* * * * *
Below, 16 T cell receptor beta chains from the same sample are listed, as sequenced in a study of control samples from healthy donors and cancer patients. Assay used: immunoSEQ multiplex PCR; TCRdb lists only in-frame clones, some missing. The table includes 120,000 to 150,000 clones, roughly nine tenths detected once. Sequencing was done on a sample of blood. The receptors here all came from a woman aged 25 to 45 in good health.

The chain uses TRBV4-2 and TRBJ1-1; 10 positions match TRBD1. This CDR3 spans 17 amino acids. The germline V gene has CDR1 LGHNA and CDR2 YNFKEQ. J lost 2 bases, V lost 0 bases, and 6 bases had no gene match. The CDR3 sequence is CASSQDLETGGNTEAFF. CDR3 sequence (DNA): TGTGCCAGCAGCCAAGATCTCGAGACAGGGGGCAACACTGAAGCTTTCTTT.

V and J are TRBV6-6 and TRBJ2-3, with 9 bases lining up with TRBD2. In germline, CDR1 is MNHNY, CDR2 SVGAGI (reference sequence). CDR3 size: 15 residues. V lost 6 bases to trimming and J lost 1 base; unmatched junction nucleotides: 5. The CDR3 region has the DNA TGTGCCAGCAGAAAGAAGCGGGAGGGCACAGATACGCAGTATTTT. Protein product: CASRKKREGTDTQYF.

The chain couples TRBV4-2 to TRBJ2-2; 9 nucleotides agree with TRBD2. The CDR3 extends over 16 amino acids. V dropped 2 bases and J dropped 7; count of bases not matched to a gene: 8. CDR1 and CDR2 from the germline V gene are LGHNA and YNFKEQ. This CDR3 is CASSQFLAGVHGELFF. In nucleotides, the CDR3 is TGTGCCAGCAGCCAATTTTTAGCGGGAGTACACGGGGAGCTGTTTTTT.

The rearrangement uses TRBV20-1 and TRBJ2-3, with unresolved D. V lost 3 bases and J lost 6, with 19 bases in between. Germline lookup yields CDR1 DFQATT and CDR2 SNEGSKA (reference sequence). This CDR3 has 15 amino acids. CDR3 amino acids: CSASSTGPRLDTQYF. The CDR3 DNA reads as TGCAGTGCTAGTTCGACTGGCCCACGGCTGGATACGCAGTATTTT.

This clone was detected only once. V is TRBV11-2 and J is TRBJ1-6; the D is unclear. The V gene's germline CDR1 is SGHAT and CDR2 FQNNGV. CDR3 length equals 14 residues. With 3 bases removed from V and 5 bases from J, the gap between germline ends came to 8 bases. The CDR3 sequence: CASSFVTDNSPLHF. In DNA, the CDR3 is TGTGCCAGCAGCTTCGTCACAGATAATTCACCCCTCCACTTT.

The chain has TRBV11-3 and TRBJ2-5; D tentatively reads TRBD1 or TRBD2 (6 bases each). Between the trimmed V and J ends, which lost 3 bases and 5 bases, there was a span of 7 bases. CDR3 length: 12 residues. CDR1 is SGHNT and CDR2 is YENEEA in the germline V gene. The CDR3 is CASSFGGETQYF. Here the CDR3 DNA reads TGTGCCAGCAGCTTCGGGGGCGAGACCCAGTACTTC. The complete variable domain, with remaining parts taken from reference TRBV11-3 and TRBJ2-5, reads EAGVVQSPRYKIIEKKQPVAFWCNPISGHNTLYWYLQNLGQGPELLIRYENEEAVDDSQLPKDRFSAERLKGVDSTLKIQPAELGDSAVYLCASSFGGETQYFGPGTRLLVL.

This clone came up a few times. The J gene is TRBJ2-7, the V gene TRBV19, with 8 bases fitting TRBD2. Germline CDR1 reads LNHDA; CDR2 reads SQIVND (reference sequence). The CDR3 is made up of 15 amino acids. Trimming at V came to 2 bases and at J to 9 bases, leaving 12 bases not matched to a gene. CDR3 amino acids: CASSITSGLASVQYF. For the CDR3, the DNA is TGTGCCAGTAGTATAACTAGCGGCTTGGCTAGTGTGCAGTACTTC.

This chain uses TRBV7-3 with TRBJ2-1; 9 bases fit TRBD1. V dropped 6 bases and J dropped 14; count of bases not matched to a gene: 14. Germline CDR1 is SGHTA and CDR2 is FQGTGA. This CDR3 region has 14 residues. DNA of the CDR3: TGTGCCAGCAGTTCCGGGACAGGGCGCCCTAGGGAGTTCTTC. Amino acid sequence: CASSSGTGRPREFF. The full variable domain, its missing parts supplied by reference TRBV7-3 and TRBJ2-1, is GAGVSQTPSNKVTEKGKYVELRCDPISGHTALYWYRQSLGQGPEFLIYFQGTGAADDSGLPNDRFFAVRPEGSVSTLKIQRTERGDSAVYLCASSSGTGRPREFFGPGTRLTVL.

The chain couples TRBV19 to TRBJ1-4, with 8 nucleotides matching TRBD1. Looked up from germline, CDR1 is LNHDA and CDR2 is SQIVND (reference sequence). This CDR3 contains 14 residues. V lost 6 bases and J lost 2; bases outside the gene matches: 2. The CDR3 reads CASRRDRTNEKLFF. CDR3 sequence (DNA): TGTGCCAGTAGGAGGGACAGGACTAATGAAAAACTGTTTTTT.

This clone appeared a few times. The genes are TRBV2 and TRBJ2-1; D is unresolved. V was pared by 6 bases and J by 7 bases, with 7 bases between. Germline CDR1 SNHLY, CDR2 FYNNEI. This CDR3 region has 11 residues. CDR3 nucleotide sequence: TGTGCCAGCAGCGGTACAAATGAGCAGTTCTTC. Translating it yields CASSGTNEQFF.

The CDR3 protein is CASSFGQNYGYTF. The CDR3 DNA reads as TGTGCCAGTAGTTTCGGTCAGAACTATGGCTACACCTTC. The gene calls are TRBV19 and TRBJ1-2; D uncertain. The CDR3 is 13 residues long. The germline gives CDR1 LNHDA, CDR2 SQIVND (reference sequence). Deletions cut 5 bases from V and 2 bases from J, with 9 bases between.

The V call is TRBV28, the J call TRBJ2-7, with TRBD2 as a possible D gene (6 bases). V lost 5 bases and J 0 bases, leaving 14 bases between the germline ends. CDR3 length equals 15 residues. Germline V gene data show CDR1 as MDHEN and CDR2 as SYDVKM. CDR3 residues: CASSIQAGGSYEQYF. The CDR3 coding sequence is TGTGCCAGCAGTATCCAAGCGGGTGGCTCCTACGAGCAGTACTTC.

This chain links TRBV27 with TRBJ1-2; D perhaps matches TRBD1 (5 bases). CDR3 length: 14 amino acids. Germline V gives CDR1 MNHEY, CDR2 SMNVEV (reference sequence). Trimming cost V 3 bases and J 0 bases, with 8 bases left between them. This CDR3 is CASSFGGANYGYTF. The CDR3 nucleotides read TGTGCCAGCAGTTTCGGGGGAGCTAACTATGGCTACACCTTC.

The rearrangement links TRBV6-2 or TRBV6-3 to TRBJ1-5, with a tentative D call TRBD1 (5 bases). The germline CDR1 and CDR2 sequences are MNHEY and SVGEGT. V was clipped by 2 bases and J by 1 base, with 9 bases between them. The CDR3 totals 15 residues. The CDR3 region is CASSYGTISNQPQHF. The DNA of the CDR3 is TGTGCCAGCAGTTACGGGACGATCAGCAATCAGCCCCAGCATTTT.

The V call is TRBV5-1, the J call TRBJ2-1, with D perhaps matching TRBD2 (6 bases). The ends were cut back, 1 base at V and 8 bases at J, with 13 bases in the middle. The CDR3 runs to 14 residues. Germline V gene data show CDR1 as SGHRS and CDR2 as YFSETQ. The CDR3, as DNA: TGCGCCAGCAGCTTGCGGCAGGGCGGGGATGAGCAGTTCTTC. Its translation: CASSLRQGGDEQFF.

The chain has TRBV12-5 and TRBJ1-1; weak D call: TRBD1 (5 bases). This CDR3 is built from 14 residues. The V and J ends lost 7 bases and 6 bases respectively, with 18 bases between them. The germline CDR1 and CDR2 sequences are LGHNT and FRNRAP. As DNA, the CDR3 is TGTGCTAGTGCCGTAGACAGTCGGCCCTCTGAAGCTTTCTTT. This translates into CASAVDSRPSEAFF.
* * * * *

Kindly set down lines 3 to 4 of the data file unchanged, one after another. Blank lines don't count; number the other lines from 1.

V and J are TRBV6-6 and TRBJ2-3, with 9 bases lining up with TRBD2. In germline, CDR1 is MNHNY, CDR2 SVGAGI (reference sequence). CDR3 size: 15 residues. V lost 6 bases to trimming and J lost 1 base; unmatched junction nucleotides: 5. The CDR3 region has the DNA TGTGCCAGCAGAAAGAAGCGGGAGGGCACAGATACGCAGTATTTT. Protein product: CASRKKREGTDTQYF.

The chain couples TRBV4-2 to TRBJ2-2; 9 nucleotides agree with TRBD2. The CDR3 extends over 16 amino acids. V dropped 2 bases and J dropped 7; count of bases not matched to a gene: 8. CDR1 and CDR2 from the germline V gene are LGHNA and YNFKEQ. This CDR3 is CASSQFLAGVHGELFF. In nucleotides, the CDR3 is TGTGCCAGCAGCCAATTTTTAGCGGGAGTACACGGGGAGCTGTTTTTT.